A request is received for multiple human resources that collectively possess a set of predefined attributes (block 406). The request may be received from a planned cohort (e.g., element 206 a shown in FIGS. 2-3), which is in the planning stage for future use. As depicted herein, no individual person holds all of the needed (predefined) attributes. Therefore, a decision is made as to which individuals are selected for inclusion in a set of individuals that collectively meet the needs of the project/workgroup/cohort. As described herein, this set of individuals (human resources) is identified based on the set's ability to meet the needs of the workgroup/cohort/project, as well as to meet the needs of the individuals (block 408). In one embodiment, the needs of the individuals include their compatibility requirements. For example, certain individuals may not be able to work together because they have ethical conflicts of interest, they live in vastly different time zones (e.g., on opposite sides of the world), they have different work calendars that are difficult, if not impossible to reconcile, etc. For example, one individual may work from a school year calendar, while another may work from a multi-year project calendar, while another may work from a unique fiscal year calendar, and another may work from a traditional (January-December) calendar. These calendars provide different work, vacation, budget, etc. considerations, which may not be compatible.

In one embodiment, certain individuals may be highly compatible if their different attributes (e.g., skill sets) complement one another, if they speak the same language (or are able to provide language interpretation skills to the cohort), if they have a shared interest in the project, etc. For example, assume that a cohort is made up of ten individuals, where four speak only Spanish and four speak only English. The remaining two individuals may be given a higher weighting (indicating their value to the cohort) if they are able to translate between the Spanish speakers and the English speakers, even though this skill set if not one of the set of predetermined attributes called for by the workgroup/project.

In one embodiment, the individual needs (including interests in certain project areas, need to be part of a project in order to further the individual's career, desire to work with certain named individuals, etc.) are received by a human resource allocating system by user-inputs from different human resources.

Continuing with block 408, there may be occasions in which the requisite human resources are not available within an initial community. In this situation, the needed human resources can be created (by new hires, new training, contracting out, etc.), subject to financial limitations. Alternatively, the human resource allocation logic can redefine the set of predefined attributes needed by the project/workgroup/cohort. For example, assume that the project states that three medical doctors are needed for a research project. If only two medical doctors are available within a pool of human resources, then the human resource allocation logic may 1) suggest to a project manager or 2) decide on its own (based on predefined constraints) that the third member of the cohort may be a doctor of osteopathic medicine, a nurse practitioner, etc.

With further reference to block 408, the needs of the individual also include a consideration of the type of project/cohort to which they will be assigned. For example, certain projects (e.g., establishing a set of standards for a new technology) could be considered by most cohort candidates as being more onerous than a project to evaluate proposed convention locations at various resorts around the world. Thus, if a person has dutifully served on one or more onerous projects, then that person would be given priority to participate in a project that is deemed more desirable, either by general consensus (e.g., resort shopping) or by the individual's own stated preferences.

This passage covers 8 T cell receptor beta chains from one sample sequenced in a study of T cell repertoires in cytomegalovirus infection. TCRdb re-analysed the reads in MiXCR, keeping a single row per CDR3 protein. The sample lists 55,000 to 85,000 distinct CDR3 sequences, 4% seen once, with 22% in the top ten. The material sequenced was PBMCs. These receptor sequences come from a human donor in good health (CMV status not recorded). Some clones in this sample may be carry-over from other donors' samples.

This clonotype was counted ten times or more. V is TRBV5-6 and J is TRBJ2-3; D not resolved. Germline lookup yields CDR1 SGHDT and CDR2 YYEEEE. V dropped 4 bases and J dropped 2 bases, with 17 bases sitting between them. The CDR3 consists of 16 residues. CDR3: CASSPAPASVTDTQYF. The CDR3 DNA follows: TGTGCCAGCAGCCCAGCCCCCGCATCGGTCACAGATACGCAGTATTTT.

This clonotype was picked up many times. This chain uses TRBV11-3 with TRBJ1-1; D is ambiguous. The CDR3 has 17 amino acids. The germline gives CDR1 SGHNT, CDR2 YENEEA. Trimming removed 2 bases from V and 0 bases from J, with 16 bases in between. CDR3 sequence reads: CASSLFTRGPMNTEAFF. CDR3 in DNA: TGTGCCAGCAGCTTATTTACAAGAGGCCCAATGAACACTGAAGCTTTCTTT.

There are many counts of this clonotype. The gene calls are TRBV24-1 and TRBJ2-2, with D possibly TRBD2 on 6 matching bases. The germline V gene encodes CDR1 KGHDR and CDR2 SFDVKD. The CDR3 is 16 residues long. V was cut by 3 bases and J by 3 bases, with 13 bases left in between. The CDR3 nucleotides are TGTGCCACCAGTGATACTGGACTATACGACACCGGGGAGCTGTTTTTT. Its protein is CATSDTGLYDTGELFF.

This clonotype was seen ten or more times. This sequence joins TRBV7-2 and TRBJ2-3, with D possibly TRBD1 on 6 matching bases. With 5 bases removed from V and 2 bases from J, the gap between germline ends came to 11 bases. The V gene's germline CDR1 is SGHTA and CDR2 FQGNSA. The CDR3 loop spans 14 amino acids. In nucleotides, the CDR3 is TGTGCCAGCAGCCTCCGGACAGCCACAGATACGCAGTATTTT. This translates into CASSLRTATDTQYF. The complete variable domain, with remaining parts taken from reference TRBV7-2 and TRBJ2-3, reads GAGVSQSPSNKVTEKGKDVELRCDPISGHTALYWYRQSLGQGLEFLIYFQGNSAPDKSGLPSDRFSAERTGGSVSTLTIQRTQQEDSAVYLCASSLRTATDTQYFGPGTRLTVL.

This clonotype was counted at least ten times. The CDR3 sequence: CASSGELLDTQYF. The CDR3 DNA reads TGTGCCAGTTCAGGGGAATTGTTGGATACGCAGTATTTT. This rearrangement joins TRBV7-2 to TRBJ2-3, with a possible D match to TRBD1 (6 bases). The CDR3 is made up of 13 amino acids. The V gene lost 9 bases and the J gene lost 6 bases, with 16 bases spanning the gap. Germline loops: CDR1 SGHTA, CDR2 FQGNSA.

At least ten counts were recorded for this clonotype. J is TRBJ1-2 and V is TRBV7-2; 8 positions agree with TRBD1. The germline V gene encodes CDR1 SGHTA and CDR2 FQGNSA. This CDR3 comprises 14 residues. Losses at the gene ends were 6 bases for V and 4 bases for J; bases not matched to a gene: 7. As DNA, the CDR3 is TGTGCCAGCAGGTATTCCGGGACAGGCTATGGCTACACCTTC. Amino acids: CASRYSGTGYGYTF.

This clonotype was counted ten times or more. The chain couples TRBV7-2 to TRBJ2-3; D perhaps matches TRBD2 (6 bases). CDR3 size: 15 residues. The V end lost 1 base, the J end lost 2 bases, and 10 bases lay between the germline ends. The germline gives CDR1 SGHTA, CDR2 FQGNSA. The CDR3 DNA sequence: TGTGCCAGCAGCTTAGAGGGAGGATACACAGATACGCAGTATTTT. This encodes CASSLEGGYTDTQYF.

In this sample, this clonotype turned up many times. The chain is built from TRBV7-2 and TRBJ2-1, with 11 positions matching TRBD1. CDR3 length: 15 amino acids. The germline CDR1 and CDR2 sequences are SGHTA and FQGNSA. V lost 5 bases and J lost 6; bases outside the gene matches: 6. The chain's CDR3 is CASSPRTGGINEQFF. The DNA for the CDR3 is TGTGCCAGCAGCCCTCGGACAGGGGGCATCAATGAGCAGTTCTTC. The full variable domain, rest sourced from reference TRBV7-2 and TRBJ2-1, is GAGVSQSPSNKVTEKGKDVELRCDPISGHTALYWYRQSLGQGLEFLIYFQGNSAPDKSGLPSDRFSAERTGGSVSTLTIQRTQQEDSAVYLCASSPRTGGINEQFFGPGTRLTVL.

As depicted in block 410, multiple cohorts are defined and assigned to the workgroup. In one embodiment, each cohort satisfies at least one unique need of a project to which the workgroup is assigned. For example, assume that the project is a medical research project. A first cohort may be made up of individual having certain medical conditions being studied, while a second cohort may be made up of health care providers who will be giving physical examinations to the persons in the first cohort, and a third cohort may be made up of information technology (IT) experts who will be collecting and analyzing data resulting from the physical examinations. Thus, the functions of the multiple cohorts are defined and assigned to the workgroup for use on the project. In another embodiment, a single cohort may satisfy several needs of the project (e.g., a single cohort includes both medical professionals as well as IT experts).

As depicted in block 412, a run time (e.g., start date through completion date) for a project can be predicted. A determination is then made (query block 414) as to whether all members of the proposed cohorts will be available when the project actually starts/ends in the future. If all members of a particular cohort will not be available, then a new cohort will be created (block 408), either predictively or at the actual run time. Whether the new cohort is created predictively or at run time, predicting which human resources will be available can be based on historical data (e.g., how many persons having certain attributes have become available at a same time of each of the past five years). For example, assume that a determination has been made that a cohort will need four electron microscope operators at run time, which will be two years in the future. For each of the past five years, a school's graduate program has received, at the beginning of each new school year, at least ten new students who are electron microscope operators. Thus, a reasonable/safe prediction is that there will be at least four electron microscope operators who will be available to the cohort at run time in the next year or two.